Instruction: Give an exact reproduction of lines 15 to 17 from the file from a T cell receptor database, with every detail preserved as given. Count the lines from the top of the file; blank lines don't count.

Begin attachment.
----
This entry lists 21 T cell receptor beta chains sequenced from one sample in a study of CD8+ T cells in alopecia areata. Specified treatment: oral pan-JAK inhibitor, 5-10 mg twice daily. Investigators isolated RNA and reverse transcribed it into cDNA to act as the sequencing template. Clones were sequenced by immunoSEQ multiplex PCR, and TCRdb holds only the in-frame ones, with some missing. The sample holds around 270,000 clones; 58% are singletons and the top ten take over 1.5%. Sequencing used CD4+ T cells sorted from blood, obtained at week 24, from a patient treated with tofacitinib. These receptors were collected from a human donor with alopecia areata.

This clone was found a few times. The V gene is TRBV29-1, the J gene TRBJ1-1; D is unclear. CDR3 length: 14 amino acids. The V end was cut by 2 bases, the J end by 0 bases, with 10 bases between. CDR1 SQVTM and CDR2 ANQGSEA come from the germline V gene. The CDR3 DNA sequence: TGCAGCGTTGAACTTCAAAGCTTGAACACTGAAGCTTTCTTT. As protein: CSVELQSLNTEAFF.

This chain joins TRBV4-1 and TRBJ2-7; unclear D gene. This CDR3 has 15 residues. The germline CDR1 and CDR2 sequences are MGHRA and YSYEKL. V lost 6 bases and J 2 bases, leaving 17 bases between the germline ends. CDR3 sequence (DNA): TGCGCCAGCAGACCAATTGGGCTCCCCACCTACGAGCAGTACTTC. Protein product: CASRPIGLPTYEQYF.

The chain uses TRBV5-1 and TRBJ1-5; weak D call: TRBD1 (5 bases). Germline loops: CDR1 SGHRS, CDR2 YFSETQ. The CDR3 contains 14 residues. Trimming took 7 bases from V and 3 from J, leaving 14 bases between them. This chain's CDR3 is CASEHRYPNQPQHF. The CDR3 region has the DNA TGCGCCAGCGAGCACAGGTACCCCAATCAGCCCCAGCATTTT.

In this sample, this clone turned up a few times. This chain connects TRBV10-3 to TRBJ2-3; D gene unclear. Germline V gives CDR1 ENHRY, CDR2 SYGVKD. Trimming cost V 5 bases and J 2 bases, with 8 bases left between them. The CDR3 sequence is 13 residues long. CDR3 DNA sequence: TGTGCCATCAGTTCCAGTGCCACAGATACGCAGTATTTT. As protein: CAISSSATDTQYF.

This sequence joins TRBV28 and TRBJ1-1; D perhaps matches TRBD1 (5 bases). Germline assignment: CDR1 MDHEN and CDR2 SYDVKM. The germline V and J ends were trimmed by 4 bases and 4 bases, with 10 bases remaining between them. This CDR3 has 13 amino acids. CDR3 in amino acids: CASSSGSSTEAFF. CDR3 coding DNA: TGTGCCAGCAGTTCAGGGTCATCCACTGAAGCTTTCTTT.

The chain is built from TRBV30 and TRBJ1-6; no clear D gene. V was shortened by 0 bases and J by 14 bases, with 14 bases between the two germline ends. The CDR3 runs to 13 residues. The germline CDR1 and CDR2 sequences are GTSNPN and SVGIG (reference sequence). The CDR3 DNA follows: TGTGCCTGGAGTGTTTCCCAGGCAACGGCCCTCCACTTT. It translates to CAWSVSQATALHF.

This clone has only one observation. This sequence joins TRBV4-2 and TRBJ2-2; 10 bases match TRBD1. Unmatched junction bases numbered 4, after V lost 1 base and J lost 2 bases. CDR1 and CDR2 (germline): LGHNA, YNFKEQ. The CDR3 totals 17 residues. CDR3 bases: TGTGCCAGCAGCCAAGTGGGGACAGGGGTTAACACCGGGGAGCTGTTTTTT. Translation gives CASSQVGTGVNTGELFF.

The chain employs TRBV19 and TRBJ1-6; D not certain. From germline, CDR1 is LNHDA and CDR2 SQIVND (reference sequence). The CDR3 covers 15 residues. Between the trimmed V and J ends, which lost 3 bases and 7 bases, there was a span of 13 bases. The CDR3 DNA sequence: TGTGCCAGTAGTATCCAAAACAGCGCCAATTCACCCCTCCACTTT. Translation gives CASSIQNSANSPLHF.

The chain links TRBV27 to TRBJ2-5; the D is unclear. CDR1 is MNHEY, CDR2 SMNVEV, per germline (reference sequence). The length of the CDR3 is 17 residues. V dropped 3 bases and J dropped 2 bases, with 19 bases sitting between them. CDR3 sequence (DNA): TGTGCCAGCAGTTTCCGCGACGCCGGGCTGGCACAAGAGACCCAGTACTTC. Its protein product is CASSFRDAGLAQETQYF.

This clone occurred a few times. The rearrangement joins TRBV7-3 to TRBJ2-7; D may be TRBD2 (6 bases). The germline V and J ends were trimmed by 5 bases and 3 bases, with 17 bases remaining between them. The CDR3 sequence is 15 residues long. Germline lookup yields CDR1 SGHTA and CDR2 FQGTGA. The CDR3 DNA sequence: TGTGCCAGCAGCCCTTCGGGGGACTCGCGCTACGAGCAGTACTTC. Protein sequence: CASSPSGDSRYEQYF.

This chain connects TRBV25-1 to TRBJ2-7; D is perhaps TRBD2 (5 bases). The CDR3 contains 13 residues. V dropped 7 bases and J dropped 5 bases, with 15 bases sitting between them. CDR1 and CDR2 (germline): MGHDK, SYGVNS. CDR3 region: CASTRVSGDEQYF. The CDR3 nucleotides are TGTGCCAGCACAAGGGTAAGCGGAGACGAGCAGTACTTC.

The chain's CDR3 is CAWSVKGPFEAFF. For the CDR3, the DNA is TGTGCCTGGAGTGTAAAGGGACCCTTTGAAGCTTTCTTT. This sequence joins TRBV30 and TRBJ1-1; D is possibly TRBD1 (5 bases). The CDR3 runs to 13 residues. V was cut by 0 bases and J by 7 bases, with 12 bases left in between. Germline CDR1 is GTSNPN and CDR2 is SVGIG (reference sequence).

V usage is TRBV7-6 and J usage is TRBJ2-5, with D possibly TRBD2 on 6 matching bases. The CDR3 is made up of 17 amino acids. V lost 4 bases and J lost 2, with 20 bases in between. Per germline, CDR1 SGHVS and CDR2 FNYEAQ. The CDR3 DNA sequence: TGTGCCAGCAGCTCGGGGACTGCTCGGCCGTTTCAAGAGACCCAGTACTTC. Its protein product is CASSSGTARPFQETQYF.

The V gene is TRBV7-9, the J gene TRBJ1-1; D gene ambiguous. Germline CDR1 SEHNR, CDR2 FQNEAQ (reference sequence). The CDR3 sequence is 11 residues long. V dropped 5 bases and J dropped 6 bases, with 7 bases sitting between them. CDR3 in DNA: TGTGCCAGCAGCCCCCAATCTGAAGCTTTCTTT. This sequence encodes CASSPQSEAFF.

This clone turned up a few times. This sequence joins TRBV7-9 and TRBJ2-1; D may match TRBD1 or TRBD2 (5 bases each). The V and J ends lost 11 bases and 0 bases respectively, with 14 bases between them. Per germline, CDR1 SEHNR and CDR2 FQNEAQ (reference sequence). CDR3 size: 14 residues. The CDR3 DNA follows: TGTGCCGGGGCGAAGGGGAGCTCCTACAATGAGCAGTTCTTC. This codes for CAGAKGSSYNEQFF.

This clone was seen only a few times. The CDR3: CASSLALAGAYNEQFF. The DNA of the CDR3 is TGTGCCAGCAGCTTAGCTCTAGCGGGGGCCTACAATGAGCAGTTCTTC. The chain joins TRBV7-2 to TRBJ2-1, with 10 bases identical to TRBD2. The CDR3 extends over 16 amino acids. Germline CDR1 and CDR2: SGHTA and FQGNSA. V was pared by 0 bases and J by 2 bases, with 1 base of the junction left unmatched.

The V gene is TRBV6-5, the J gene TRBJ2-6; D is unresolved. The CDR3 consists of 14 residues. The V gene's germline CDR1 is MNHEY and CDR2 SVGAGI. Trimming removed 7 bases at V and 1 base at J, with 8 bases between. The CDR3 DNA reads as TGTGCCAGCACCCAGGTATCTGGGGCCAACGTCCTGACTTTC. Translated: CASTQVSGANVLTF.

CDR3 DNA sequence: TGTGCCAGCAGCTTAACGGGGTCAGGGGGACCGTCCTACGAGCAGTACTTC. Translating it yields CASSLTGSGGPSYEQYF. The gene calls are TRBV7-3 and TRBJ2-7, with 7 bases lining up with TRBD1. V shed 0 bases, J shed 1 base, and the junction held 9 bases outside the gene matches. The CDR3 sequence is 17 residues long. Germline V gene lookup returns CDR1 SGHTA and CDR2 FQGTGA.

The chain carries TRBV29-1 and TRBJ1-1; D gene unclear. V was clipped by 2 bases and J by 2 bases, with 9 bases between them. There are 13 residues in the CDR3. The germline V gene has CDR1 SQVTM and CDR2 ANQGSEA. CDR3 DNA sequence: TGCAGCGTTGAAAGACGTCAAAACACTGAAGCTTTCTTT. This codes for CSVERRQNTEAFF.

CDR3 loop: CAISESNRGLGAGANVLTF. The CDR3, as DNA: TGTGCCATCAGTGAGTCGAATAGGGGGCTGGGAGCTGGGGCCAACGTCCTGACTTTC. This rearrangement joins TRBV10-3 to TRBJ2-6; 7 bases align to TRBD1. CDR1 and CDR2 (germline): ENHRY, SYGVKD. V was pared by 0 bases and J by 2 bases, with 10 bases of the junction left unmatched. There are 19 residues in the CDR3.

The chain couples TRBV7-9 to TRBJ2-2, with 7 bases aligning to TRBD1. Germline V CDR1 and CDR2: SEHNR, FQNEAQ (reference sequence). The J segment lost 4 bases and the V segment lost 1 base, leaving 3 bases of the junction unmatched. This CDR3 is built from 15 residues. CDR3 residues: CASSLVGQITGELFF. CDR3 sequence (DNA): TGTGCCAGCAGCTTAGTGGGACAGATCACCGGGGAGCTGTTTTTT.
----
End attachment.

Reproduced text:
The V gene is TRBV7-9, the J gene TRBJ1-1; D gene ambiguous. Germline CDR1 SEHNR, CDR2 FQNEAQ (reference sequence). The CDR3 sequence is 11 residues long. V dropped 5 bases and J dropped 6 bases, with 7 bases sitting between them. CDR3 in DNA: TGTGCCAGCAGCCCCCAATCTGAAGCTTTCTTT. This sequence encodes CASSPQSEAFF.

This clone turned up a few times. This sequence joins TRBV7-9 and TRBJ2-1; D may match TRBD1 or TRBD2 (5 bases each). The V and J ends lost 11 bases and 0 bases respectively, with 14 bases between them. Per germline, CDR1 SEHNR and CDR2 FQNEAQ (reference sequence). CDR3 size: 14 residues. The CDR3 DNA follows: TGTGCCGGGGCGAAGGGGAGCTCCTACAATGAGCAGTTCTTC. This codes for CAGAKGSSYNEQFF.

This clone was seen only a few times. The CDR3: CASSLALAGAYNEQFF. The DNA of the CDR3 is TGTGCCAGCAGCTTAGCTCTAGCGGGGGCCTACAATGAGCAGTTCTTC. The chain joins TRBV7-2 to TRBJ2-1, with 10 bases identical to TRBD2. The CDR3 extends over 16 amino acids. Germline CDR1 and CDR2: SGHTA and FQGNSA. V was pared by 0 bases and J by 2 bases, with 1 base of the junction left unmatched.